Illumina to grab Verinata Health for $350M-plus
Illumina ($ILMN) is growing its focus on reproductive health with an agreement to fork over at least $350 million for Verinata Health, which makes a noninvasive prenatal test that performs superearly detection of fetal chromosome abnormalities.
The San Diego diagnostics darling--a rumored target for acquisition--agreed to pay even more over time, as much as an additional $100 million, assuming certain development and marketing milestones can be met.
Illumina is a gene sequencer and diagnostics company that is seeking to broaden its focus. And in the case of this deal, the company explains very simply that it wants to boost its market presence in the noninvasive prenatal test sector, a rapidly growing area that heavily relies on next-generation DNA sequencing. For Verinata, which raised a $48.5 million Series C back in August 2011, the agreed-to sale gives it a way to have its technology reach a larger audience. Also important, the company's investors gain a solid exit strategy in a tepid IPO climate.
Verinata estimates as many as 500,000 high-risk pregnancies annually out of 4 million overall, a statistic that Verinata executive chairman and CEO Jeffrey Bird said in a statement proves "there is a clear need for such tests."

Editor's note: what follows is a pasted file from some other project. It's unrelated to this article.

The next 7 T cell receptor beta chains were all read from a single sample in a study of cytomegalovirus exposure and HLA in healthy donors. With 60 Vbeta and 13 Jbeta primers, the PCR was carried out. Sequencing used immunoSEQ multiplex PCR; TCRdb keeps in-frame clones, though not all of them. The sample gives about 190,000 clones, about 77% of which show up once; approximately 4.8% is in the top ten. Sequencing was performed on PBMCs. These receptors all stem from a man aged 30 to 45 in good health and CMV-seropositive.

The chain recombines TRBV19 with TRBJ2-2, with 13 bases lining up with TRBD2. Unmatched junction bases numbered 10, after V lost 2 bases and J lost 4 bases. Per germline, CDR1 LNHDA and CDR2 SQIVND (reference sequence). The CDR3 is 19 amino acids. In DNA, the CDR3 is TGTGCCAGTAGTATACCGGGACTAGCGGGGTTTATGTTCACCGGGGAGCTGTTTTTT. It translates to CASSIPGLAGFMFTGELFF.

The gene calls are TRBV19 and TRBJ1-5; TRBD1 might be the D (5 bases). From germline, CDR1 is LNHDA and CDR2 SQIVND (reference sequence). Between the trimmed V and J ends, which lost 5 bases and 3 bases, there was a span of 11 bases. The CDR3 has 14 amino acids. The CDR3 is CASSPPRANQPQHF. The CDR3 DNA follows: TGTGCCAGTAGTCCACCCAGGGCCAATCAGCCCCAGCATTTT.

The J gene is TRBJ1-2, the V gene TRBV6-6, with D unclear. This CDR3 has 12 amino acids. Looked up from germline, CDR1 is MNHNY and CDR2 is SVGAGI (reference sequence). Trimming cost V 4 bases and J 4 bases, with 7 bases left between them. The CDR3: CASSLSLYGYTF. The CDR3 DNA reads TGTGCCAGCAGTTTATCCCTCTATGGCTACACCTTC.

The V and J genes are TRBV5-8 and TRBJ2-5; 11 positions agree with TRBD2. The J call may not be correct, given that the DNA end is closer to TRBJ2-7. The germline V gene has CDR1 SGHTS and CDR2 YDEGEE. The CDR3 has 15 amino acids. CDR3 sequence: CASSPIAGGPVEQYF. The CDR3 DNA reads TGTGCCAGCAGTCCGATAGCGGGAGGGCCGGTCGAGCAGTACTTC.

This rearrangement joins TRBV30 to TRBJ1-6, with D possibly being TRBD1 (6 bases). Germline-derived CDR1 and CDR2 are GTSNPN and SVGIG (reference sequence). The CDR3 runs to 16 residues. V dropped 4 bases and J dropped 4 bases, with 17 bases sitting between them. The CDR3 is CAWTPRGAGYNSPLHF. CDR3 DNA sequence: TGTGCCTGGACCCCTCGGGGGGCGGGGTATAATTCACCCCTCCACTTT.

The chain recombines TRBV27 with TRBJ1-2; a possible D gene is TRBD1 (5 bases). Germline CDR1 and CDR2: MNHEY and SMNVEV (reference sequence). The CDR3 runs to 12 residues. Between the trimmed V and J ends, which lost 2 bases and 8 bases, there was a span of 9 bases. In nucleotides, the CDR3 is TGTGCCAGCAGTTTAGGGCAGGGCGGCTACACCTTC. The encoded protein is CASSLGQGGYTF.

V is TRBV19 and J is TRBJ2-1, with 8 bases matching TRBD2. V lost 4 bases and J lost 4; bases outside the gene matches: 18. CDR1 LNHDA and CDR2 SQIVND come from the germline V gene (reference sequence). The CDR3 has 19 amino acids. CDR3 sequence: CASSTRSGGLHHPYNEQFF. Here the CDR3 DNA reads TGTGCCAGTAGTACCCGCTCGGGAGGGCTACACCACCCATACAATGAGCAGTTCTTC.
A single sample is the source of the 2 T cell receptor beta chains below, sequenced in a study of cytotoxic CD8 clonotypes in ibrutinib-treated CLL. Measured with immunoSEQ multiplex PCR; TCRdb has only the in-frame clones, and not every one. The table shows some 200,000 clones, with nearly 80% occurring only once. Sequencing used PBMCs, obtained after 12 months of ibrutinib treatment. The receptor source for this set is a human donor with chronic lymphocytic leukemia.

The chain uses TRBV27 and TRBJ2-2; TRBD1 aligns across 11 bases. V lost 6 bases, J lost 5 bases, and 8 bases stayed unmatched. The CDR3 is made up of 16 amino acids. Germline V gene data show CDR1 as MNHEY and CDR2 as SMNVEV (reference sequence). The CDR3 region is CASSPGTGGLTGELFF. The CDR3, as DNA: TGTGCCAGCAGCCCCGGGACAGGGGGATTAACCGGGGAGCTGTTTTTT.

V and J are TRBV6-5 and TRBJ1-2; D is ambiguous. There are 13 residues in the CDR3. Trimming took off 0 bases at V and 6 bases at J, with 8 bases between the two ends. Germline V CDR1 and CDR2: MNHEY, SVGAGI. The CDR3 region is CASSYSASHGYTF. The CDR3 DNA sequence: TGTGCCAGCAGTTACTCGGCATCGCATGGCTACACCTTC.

Verinata, which is based in San Carlos, CA, focuses primarily on developing noninvasive tests to identify fetal chromosomal abnormalities. Illumina, in its deal announcement, makes particular mention of Verinata's verifi, a CLIA-certified test in the area that will continue to be offered through Verinata's CAP-accredited laboratory.
The deal does raise more questions about Illumina itself. Roche ($RHHBY) tried hard and failed last year to perform a $6.7 billion hostile acquisition of the company. But just before Christmas, rumors broke that Roche was trying again, with an agreement this time to pay $8.1 billion for the elusive Illumina. Neither side has commented, but the initial speculation--based on a Swiss newspaper account--drove up Illumina's stock in the short term.